Shellie also shared how a few weeks ago, Reba’s family asked her if she had spoken to God. Reba said that she had.
“I think her story has touched so many because of the type of person she was,” said Shellie. “She drew people toward her with her attitude. She wanted to be used by God. Her faith was tested and she kept with it.”
Reba was a great example at church because she never excluded others, said her sister. She had many different types of friends, ranging from the very conservative to rock band types.
“All of her friends loved hanging around our house,” said Shellie. “What she loved the most though, was having her whole family together.”
Reba’s family also considered Reba to be the brave one in the family, fearless.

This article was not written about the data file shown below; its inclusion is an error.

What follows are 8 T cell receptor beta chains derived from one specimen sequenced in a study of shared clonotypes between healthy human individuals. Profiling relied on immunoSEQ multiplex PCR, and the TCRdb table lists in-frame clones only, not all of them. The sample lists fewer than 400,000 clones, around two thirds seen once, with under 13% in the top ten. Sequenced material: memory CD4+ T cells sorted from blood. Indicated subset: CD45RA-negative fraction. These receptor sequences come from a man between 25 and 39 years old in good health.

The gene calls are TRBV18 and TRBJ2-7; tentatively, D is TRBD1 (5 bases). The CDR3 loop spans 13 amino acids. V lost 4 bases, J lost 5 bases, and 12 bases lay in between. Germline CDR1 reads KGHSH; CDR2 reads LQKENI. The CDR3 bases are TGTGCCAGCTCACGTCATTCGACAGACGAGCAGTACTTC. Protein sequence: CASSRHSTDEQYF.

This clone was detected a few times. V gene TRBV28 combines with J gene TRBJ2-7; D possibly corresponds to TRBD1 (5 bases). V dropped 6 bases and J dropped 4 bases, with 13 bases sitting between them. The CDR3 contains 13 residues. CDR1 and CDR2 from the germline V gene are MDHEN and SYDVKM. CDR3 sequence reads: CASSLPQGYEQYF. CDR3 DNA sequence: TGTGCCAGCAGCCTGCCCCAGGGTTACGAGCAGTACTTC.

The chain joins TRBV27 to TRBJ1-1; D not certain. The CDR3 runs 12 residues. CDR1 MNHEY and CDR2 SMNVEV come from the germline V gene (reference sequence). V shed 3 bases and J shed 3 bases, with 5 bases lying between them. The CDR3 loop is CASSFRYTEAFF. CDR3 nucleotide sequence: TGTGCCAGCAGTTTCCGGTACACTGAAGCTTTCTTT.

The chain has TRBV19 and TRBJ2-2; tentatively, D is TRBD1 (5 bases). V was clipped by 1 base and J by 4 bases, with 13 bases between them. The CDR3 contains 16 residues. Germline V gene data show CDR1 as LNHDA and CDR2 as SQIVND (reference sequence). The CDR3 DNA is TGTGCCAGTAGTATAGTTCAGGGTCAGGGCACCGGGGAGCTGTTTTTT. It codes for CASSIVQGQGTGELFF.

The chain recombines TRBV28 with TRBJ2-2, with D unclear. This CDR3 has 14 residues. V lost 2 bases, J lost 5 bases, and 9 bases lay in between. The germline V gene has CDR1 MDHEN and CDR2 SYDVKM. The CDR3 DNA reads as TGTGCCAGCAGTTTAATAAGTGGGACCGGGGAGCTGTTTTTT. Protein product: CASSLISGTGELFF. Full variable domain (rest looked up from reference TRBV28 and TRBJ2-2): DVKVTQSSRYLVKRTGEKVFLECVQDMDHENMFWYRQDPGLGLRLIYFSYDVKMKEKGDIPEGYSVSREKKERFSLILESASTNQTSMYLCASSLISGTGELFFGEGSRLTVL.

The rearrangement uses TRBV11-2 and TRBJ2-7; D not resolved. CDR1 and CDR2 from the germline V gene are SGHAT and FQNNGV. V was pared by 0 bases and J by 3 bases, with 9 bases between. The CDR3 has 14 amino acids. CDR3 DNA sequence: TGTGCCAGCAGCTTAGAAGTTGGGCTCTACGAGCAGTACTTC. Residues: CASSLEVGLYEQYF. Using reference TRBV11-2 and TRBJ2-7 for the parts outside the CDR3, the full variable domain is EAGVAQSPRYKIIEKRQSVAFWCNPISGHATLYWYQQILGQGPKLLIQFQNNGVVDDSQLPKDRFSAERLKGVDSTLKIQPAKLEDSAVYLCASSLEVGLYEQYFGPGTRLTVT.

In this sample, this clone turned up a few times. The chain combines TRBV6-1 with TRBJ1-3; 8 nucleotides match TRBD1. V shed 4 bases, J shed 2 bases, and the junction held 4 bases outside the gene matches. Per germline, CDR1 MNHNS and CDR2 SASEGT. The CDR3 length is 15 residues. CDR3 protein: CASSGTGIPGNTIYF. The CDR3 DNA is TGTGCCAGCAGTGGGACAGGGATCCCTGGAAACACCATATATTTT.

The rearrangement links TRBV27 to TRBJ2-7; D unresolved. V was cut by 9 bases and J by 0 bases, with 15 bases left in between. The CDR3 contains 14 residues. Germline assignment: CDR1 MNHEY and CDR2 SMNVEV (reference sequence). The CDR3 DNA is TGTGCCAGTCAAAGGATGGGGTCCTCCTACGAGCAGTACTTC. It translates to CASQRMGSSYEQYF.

“Nothing would hold her back. She was a fighter. She lasted eight days and passed away at home. She knew what she was doing,” said Shellie. “God took care of her from the start to the end. She did not have pain and we thank God for that.”
Many people throughout the community have pitched in to help with medical bills and other expenses. On Saturday, Aug. 4, El Castillo Restaurant owners Ray and Isabel Rodriguez hosted a fundraiser for the Florez family. There was live music, plenty of great food, a bake sale, moon bounce and silent auction.
“We had a good turnout,” said Isabel Rodriguez. “We ran out of food twice. We had a lot of help with people donating water, sodas and auction items. RB Printing donated the tickets and some people helped by donating baked goods.”
A total of $6,100 was raised, which was presented to the Florez family on Sunday. Any items/food left over from the fundraiser were given to the family to be used for after the funeral.
Mr. and Mrs. Rodriguez wanted to help the Florez family, since Pastor Florez helped them in their time of need.
“You don’t really understand cancer until you go through it yourself,” said Mrs. Rodriguez. “We really appreciate everyone and it is great for people to come together in a time like this.”